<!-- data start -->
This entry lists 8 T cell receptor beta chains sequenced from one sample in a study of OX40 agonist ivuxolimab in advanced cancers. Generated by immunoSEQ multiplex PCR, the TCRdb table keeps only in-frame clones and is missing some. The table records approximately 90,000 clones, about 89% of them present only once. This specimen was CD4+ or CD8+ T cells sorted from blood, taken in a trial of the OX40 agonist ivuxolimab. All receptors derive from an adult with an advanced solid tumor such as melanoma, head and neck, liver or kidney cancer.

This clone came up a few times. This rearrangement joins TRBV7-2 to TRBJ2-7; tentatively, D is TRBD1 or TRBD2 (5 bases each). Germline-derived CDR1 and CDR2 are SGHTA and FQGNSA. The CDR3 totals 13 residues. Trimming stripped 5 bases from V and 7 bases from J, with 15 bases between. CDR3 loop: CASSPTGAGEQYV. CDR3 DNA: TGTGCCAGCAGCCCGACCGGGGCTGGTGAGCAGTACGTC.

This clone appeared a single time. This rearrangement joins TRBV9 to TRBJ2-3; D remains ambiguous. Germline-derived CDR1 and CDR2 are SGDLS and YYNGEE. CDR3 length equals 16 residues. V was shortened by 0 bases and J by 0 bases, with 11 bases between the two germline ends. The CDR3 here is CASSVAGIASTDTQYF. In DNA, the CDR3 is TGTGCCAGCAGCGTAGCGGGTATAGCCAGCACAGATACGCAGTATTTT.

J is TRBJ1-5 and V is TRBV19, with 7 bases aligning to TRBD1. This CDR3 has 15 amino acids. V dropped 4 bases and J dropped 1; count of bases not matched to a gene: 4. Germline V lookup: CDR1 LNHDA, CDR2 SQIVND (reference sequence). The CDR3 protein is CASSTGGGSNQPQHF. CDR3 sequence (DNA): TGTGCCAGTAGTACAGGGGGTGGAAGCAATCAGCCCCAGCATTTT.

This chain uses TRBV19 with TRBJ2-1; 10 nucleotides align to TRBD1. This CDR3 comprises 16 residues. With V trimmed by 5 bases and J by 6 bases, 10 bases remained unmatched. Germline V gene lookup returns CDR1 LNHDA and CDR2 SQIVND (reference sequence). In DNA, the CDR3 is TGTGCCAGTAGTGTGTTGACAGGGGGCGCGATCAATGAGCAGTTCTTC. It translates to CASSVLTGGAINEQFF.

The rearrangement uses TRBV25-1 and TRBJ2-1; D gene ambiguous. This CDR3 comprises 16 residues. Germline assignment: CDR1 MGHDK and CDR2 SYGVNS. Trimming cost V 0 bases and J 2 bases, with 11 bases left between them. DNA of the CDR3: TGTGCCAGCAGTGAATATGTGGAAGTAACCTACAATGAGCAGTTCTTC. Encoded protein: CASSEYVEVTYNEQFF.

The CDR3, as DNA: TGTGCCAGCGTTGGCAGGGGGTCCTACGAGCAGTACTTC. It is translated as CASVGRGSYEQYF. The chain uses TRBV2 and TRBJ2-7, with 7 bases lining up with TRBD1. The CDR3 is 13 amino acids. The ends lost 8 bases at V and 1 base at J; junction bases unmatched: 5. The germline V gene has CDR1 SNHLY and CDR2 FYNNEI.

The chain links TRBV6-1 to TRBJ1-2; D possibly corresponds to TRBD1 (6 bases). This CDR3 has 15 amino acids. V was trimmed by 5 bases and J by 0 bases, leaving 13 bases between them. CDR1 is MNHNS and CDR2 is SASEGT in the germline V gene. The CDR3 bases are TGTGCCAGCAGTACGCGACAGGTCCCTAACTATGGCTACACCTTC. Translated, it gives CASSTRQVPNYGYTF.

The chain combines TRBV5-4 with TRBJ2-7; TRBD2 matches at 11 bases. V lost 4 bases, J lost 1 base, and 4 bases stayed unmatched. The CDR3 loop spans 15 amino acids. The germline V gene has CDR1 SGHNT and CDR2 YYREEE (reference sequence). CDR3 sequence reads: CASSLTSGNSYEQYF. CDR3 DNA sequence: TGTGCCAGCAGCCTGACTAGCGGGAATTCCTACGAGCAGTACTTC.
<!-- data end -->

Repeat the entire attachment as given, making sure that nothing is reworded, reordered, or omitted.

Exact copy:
This entry lists 8 T cell receptor beta chains sequenced from one sample in a study of OX40 agonist ivuxolimab in advanced cancers. Generated by immunoSEQ multiplex PCR, the TCRdb table keeps only in-frame clones and is missing some. The table records approximately 90,000 clones, about 89% of them present only once. This specimen was CD4+ or CD8+ T cells sorted from blood, taken in a trial of the OX40 agonist ivuxolimab. All receptors derive from an adult with an advanced solid tumor such as melanoma, head and neck, liver or kidney cancer.

This clone came up a few times. This rearrangement joins TRBV7-2 to TRBJ2-7; tentatively, D is TRBD1 or TRBD2 (5 bases each). Germline-derived CDR1 and CDR2 are SGHTA and FQGNSA. The CDR3 totals 13 residues. Trimming stripped 5 bases from V and 7 bases from J, with 15 bases between. CDR3 loop: CASSPTGAGEQYV. CDR3 DNA: TGTGCCAGCAGCCCGACCGGGGCTGGTGAGCAGTACGTC.

This clone appeared a single time. This rearrangement joins TRBV9 to TRBJ2-3; D remains ambiguous. Germline-derived CDR1 and CDR2 are SGDLS and YYNGEE. CDR3 length equals 16 residues. V was shortened by 0 bases and J by 0 bases, with 11 bases between the two germline ends. The CDR3 here is CASSVAGIASTDTQYF. In DNA, the CDR3 is TGTGCCAGCAGCGTAGCGGGTATAGCCAGCACAGATACGCAGTATTTT.

J is TRBJ1-5 and V is TRBV19, with 7 bases aligning to TRBD1. This CDR3 has 15 amino acids. V dropped 4 bases and J dropped 1; count of bases not matched to a gene: 4. Germline V lookup: CDR1 LNHDA, CDR2 SQIVND (reference sequence). The CDR3 protein is CASSTGGGSNQPQHF. CDR3 sequence (DNA): TGTGCCAGTAGTACAGGGGGTGGAAGCAATCAGCCCCAGCATTTT.

This chain uses TRBV19 with TRBJ2-1; 10 nucleotides align to TRBD1. This CDR3 comprises 16 residues. With V trimmed by 5 bases and J by 6 bases, 10 bases remained unmatched. Germline V gene lookup returns CDR1 LNHDA and CDR2 SQIVND (reference sequence). In DNA, the CDR3 is TGTGCCAGTAGTGTGTTGACAGGGGGCGCGATCAATGAGCAGTTCTTC. It translates to CASSVLTGGAINEQFF.

The rearrangement uses TRBV25-1 and TRBJ2-1; D gene ambiguous. This CDR3 comprises 16 residues. Germline assignment: CDR1 MGHDK and CDR2 SYGVNS. Trimming cost V 0 bases and J 2 bases, with 11 bases left between them. DNA of the CDR3: TGTGCCAGCAGTGAATATGTGGAAGTAACCTACAATGAGCAGTTCTTC. Encoded protein: CASSEYVEVTYNEQFF.

The CDR3, as DNA: TGTGCCAGCGTTGGCAGGGGGTCCTACGAGCAGTACTTC. It is translated as CASVGRGSYEQYF. The chain uses TRBV2 and TRBJ2-7, with 7 bases lining up with TRBD1. The CDR3 is 13 amino acids. The ends lost 8 bases at V and 1 base at J; junction bases unmatched: 5. The germline V gene has CDR1 SNHLY and CDR2 FYNNEI.

The chain links TRBV6-1 to TRBJ1-2; D possibly corresponds to TRBD1 (6 bases). This CDR3 has 15 amino acids. V was trimmed by 5 bases and J by 0 bases, leaving 13 bases between them. CDR1 is MNHNS and CDR2 is SASEGT in the germline V gene. The CDR3 bases are TGTGCCAGCAGTACGCGACAGGTCCCTAACTATGGCTACACCTTC. Translated, it gives CASSTRQVPNYGYTF.

The chain combines TRBV5-4 with TRBJ2-7; TRBD2 matches at 11 bases. V lost 4 bases, J lost 1 base, and 4 bases stayed unmatched. The CDR3 loop spans 15 amino acids. The germline V gene has CDR1 SGHNT and CDR2 YYREEE (reference sequence). CDR3 sequence reads: CASSLTSGNSYEQYF. CDR3 DNA sequence: TGTGCCAGCAGCCTGACTAGCGGGAATTCCTACGAGCAGTACTTC.